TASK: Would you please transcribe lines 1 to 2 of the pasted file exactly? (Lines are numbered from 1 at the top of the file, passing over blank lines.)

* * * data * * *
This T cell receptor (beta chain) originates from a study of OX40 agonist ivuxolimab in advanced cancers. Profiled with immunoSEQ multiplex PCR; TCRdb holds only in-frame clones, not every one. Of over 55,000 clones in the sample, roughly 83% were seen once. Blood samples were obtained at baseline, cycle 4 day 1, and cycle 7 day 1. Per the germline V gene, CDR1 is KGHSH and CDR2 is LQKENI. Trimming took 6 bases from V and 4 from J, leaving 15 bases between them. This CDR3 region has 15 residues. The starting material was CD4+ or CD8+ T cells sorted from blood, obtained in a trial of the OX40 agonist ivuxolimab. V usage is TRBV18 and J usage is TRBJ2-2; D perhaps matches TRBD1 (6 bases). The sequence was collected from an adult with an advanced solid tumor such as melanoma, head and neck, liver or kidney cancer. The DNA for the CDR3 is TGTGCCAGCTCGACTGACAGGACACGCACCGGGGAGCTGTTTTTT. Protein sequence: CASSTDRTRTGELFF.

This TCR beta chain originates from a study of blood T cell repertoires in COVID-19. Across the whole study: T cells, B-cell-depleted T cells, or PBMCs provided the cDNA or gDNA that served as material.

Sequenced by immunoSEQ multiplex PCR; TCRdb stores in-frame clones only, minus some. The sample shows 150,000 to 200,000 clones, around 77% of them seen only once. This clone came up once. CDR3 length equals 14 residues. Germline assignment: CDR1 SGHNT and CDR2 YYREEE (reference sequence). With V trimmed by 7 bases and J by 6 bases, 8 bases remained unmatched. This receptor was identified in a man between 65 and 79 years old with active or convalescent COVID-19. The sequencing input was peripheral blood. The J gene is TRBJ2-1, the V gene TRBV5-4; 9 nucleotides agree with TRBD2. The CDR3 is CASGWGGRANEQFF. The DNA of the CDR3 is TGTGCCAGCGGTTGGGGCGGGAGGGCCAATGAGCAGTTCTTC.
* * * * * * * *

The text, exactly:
This T cell receptor (beta chain) originates from a study of OX40 agonist ivuxolimab in advanced cancers. Profiled with immunoSEQ multiplex PCR; TCRdb holds only in-frame clones, not every one. Of over 55,000 clones in the sample, roughly 83% were seen once. Blood samples were obtained at baseline, cycle 4 day 1, and cycle 7 day 1. Per the germline V gene, CDR1 is KGHSH and CDR2 is LQKENI. Trimming took 6 bases from V and 4 from J, leaving 15 bases between them. This CDR3 region has 15 residues. The starting material was CD4+ or CD8+ T cells sorted from blood, obtained in a trial of the OX40 agonist ivuxolimab. V usage is TRBV18 and J usage is TRBJ2-2; D perhaps matches TRBD1 (6 bases). The sequence was collected from an adult with an advanced solid tumor such as melanoma, head and neck, liver or kidney cancer. The DNA for the CDR3 is TGTGCCAGCTCGACTGACAGGACACGCACCGGGGAGCTGTTTTTT. Protein sequence: CASSTDRTRTGELFF.

This TCR beta chain originates from a study of blood T cell repertoires in COVID-19. Across the whole study: T cells, B-cell-depleted T cells, or PBMCs provided the cDNA or gDNA that served as material.